Species-level insights from ecosystem-scale phenology monitoring

Many Ameriflux towers are equipped with PhenoCam network cameras that take digital images every half hour throughout the day. These images allow for long-term records of phenological dynamics that are more objective than what can be obtained from human observations, and permit automated observation of the timing of the emergence of new vegetation, canopy development throughout the growing season, and senescence in autumn. This robust collection of images, across many different ecosystems, improves our understanding of interannual variability in phenological timing in vegetation at the ecosystem scale and is a biological indicator of environmental change. For these reasons, PhenoCam network data have undeniably transformed our understanding of the links between carbon/water cycling and phenological change at the ecosystem scale. However, these images have yet to be harnessed to improve our understanding of species-level variability in phenological timing – until now. At US-MMS, we employed a novel approach to identifying individual tree canopies and their species which populate the foreground of the PhenoCam images. This was made possible by the use of brightly colored mylar balloons which were attached to tree canopies with the aid of a Boom-lift, operated by Daniel Beverly (Fig 1). The balloons were tied to known tree canopies within the camera viewshed and were utilized to identify ~20 individual canopies in the foreground of the PhenoCam.

Collage of phenocam photos showing a boom lift in the tree canopy at different positions, and a close up of a tree labeled with mylar balloons.

Figure 1. Daniel Beverly in the boom-lift, attaching mylar balloons to tree canopies (while also installing psychrometers and taking leaf-level gas exchange measurements. The standard view of the Phenocam is repeated, showing the boom-lift in different parts.

By identifying individual canopies in the PhenoCam images, we were able to go back in time to determine various phenophases of these known individual trees by fitting a double logistic model to the seasonal trend of the green chromatic coordinate (GCC) for each newly created region of interest (ROI) in the image. We then could compare variability in the start of season (SoS) within and across species for the PhenoCam record (Fig. 2, 2009-2021) and to explore the extent the SoS of each species deviates from the SoS when considering only the full view (ecosystem scale).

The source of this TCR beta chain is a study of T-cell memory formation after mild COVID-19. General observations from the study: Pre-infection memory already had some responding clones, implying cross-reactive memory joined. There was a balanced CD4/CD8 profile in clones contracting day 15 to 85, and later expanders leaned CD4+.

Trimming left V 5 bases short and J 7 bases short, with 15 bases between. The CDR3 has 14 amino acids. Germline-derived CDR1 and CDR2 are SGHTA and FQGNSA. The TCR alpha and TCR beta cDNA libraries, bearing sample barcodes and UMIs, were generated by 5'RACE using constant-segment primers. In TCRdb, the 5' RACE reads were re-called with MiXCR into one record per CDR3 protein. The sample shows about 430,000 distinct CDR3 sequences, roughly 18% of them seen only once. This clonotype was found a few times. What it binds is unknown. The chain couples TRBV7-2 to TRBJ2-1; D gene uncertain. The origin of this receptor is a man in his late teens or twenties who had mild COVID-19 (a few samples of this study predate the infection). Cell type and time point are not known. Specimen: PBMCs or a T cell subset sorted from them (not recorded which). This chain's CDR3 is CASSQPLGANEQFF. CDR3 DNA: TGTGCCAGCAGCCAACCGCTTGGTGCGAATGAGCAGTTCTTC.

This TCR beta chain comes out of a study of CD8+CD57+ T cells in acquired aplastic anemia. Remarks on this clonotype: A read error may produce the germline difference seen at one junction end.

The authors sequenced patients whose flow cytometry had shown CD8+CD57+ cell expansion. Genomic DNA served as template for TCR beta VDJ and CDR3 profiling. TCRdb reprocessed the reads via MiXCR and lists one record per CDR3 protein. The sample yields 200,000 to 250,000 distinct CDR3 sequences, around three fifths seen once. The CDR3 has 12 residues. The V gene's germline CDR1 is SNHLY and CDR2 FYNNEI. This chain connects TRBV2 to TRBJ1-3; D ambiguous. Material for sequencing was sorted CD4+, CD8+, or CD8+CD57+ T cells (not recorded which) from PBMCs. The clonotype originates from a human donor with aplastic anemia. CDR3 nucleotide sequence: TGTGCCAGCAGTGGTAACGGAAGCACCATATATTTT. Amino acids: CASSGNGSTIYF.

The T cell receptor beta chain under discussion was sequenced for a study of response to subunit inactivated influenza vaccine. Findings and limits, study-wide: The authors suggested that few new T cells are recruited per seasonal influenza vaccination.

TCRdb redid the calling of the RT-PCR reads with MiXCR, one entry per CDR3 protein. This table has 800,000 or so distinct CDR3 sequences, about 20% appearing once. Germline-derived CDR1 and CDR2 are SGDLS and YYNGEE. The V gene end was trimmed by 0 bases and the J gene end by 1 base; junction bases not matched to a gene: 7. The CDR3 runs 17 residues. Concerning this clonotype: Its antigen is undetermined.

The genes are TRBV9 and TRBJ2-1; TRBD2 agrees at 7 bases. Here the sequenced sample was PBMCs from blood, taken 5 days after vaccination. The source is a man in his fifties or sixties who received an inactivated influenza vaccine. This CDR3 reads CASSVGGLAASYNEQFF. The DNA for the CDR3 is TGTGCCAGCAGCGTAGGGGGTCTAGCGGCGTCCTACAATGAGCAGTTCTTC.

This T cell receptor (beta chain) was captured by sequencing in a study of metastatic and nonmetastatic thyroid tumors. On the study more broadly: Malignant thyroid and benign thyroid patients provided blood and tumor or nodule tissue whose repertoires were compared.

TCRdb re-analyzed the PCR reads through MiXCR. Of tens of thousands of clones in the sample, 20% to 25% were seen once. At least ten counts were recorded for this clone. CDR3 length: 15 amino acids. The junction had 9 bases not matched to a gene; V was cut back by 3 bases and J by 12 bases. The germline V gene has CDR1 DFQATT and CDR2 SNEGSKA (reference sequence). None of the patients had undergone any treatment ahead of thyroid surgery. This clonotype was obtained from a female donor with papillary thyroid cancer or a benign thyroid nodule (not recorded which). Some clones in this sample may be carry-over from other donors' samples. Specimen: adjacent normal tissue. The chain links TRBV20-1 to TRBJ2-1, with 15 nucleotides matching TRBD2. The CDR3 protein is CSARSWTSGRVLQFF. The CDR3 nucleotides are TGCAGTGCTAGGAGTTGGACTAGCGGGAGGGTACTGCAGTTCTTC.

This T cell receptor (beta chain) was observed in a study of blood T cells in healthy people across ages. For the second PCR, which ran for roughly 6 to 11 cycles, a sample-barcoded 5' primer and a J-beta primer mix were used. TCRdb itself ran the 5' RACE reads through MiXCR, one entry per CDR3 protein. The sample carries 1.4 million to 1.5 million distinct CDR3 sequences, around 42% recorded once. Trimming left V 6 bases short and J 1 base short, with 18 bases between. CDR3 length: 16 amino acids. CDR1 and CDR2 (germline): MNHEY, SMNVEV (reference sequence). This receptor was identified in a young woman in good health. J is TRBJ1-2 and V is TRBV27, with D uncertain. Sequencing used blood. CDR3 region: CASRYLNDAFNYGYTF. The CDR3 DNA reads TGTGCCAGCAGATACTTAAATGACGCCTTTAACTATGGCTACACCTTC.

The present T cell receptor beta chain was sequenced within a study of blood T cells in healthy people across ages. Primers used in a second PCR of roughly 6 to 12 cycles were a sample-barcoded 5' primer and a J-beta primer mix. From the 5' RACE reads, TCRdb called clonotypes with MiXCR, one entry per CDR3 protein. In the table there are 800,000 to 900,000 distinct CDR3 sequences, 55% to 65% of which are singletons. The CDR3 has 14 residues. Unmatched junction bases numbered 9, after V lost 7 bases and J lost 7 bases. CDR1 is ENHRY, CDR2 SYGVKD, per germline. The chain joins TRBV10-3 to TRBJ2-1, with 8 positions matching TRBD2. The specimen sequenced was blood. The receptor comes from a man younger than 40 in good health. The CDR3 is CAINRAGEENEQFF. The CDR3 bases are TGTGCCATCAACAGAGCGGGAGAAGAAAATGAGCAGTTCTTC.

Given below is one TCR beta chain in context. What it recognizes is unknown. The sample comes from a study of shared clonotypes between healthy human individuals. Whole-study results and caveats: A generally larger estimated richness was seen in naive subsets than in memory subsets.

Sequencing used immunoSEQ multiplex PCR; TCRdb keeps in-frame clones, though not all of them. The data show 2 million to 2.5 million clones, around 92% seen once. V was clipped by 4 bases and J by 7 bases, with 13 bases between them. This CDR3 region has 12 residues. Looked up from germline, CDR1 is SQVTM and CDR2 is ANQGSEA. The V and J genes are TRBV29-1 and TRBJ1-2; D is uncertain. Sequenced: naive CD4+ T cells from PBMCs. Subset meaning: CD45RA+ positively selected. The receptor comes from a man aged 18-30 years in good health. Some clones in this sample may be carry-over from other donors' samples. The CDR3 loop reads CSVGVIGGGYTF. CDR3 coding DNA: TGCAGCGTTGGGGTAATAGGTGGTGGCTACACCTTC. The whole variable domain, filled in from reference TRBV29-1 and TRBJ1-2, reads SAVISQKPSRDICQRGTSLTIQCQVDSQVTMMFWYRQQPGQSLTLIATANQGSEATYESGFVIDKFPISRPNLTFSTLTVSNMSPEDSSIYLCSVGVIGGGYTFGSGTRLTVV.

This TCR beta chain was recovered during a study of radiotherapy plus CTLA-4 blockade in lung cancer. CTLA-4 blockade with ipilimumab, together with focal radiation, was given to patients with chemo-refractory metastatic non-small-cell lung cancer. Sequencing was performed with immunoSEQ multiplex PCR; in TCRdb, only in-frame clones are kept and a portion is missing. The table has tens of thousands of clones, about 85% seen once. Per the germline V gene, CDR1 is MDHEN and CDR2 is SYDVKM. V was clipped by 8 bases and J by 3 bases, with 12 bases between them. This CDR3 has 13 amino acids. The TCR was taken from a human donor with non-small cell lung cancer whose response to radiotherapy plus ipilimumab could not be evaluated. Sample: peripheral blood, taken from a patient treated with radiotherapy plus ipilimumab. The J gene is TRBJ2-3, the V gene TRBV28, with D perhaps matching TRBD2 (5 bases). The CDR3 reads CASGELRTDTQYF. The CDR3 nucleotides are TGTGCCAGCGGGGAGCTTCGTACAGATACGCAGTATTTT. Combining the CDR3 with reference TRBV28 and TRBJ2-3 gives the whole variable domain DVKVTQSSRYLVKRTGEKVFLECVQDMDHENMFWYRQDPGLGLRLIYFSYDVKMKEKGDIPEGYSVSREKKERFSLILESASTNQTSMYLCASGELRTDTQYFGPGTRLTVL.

Figure 2. Variability in start of season (SoS) across dominant tree species from 2009-2022. Tulip poplars consistently leaf out earlier than cohabitating species.

We were also able to capture a late frost event and quantify which species were most affected. While it can be advantageous from a carbon uptake perspective for leaves to emerge earlier in the season due to optimal conditions, this increases the risk of late-season frost damage. For US-MMS in the spring of 2021, tulip poplars (Liriodendron tulipifera) capitalized on some early spring warm temperatures and their leaves emerged earlier than other co-dominant species (e.g., Acer saccharum, Ulnas americana, Sassafras albidum, Juglans nigra). When the frost came in mid-April, all the tulip poplars, at least those in the Phenocam images, shed their freshly emerged vegetation (Fig 3).

Figure 3. Timeseries of Gcc derived from Phenocam images in 2021. Due to the propensity of tulip poplars to leaf out early if conditions are suitable, they are more at risk to suffer the consequences of a late-season frost, which occurred in 2021 around DoY 110.

Fortunately, the tulip poplars were able to recover to near-peak greenness (as measured by GCC), and when evaluating the overall CO2 uptake that year, it was not significantly different from any other year, so it appears that this did not cause a decrease in carbon uptake, even with the leaf damage. The GCC data were validated with our ground-based phenology records, a true Novick Lab team effort including undergraduate, graduate, and postdoctoral support, and includes observations of ~120 individual trees spanning a variety of species within the footprint of the flux tower. Through this endeavor, we have begun our journey of truly seeing the trees through the forest.  The results shown here have been incorporated into Sander Denham’s dissertation work, which focused on understanding the connections between phenological timing in spring and the development of soil moisture deficits in the fall. Undergraduate Tracy Mai will be using these data and approaches to inform her senior thesis, which will be completed in Spring of 2024. Tracy is particularly interested in the species-level coordination of spring and fall phenological timing.


Note from the editor:

This wonderful post from the US-MMS AmeriFlux Core site beautifully demonstrates what can happen when eddy covariance flux data and phenocam data are combined for new insights! To facilitate exploration of existing datasets, the site info pages on AmeriFlux now feature a brand new Phenocam tab. If a site registered in AmeriFlux is also member of the Phenocam network, this tab (found under Related Data) will give a preview of the phenocam image and the GCC time series, and provide links to retrieve data directly from Phenocam. Give it a try!


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